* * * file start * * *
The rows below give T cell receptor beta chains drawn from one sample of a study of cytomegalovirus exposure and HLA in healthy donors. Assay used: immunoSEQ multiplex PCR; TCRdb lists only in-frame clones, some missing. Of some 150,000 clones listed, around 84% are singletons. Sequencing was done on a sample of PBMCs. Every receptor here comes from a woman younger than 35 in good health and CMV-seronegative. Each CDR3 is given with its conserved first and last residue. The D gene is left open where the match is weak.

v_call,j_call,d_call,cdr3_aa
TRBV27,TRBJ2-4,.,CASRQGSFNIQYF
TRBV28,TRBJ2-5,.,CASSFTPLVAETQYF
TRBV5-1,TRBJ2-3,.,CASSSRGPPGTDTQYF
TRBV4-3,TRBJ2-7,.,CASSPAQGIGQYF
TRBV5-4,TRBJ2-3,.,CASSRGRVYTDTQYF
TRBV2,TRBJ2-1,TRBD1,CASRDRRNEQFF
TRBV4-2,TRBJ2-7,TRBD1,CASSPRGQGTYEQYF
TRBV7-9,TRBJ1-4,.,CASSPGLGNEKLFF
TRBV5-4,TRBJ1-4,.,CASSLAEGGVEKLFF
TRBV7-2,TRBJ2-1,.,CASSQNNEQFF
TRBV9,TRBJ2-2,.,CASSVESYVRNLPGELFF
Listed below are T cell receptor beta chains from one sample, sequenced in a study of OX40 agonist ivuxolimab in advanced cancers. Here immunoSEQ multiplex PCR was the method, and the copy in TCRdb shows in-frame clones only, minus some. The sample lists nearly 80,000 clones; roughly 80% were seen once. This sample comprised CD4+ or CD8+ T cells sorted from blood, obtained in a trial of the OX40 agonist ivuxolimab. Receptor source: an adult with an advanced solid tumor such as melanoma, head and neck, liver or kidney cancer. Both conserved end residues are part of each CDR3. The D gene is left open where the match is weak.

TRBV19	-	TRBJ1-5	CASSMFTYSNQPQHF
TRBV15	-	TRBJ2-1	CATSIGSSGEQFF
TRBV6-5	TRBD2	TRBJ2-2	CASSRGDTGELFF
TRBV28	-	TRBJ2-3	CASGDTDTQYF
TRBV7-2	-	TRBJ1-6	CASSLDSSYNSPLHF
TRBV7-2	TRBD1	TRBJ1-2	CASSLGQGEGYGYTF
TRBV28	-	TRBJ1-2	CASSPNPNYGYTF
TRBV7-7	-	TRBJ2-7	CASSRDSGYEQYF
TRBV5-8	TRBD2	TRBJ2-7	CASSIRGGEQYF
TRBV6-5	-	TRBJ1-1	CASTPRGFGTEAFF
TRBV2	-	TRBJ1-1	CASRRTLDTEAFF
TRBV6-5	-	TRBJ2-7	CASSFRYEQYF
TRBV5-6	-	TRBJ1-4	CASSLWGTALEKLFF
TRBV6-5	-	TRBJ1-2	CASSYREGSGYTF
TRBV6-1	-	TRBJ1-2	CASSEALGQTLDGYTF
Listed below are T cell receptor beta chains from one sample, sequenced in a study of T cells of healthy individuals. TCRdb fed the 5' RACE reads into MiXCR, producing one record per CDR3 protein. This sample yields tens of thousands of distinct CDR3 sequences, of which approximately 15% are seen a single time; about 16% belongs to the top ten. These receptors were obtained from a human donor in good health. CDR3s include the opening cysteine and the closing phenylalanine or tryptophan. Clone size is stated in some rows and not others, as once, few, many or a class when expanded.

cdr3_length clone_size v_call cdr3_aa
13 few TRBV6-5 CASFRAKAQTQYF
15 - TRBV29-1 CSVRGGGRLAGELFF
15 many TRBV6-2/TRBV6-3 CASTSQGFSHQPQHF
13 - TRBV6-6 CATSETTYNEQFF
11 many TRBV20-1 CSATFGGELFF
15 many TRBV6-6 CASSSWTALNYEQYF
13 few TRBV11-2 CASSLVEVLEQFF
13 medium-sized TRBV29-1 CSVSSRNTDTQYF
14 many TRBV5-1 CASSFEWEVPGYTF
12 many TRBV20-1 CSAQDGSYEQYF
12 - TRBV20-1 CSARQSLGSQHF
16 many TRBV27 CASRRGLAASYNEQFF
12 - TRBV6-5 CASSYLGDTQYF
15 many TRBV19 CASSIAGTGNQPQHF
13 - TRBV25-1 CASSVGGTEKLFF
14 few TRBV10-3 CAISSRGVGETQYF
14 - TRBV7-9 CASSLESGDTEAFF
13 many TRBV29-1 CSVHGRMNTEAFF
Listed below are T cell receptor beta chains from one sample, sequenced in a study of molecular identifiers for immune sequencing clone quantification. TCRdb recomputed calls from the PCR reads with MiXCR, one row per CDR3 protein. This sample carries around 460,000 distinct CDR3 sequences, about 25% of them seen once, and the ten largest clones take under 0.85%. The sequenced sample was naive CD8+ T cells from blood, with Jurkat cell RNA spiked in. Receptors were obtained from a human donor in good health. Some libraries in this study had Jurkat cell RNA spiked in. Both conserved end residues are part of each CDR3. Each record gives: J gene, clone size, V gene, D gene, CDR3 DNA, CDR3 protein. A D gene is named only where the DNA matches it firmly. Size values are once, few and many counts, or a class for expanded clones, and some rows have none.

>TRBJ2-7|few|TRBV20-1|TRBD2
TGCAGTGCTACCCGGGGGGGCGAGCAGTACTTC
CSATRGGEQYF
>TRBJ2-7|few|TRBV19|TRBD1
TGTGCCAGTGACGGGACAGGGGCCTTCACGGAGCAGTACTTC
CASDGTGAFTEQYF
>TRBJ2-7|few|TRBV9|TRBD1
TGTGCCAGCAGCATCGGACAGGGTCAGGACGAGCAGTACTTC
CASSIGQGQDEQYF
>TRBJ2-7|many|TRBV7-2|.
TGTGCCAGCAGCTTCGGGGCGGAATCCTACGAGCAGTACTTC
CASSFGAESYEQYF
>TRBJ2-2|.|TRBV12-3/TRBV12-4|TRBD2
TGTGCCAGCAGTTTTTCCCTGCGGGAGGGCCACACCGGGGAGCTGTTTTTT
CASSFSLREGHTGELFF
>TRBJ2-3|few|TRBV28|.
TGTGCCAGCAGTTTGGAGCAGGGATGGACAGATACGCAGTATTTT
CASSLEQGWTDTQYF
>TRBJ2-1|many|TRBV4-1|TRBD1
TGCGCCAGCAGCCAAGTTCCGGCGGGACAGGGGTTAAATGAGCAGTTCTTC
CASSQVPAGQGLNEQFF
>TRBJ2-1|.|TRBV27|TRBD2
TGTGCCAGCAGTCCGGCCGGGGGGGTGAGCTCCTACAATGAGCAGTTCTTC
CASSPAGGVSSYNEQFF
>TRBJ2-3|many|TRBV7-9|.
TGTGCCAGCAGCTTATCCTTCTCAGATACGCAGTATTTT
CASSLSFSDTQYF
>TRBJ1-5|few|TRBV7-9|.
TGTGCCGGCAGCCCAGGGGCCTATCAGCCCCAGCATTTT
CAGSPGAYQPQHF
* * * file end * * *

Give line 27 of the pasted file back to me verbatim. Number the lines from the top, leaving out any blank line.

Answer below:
TRBV5-6	-	TRBJ1-4	CASSLWGTALEKLFF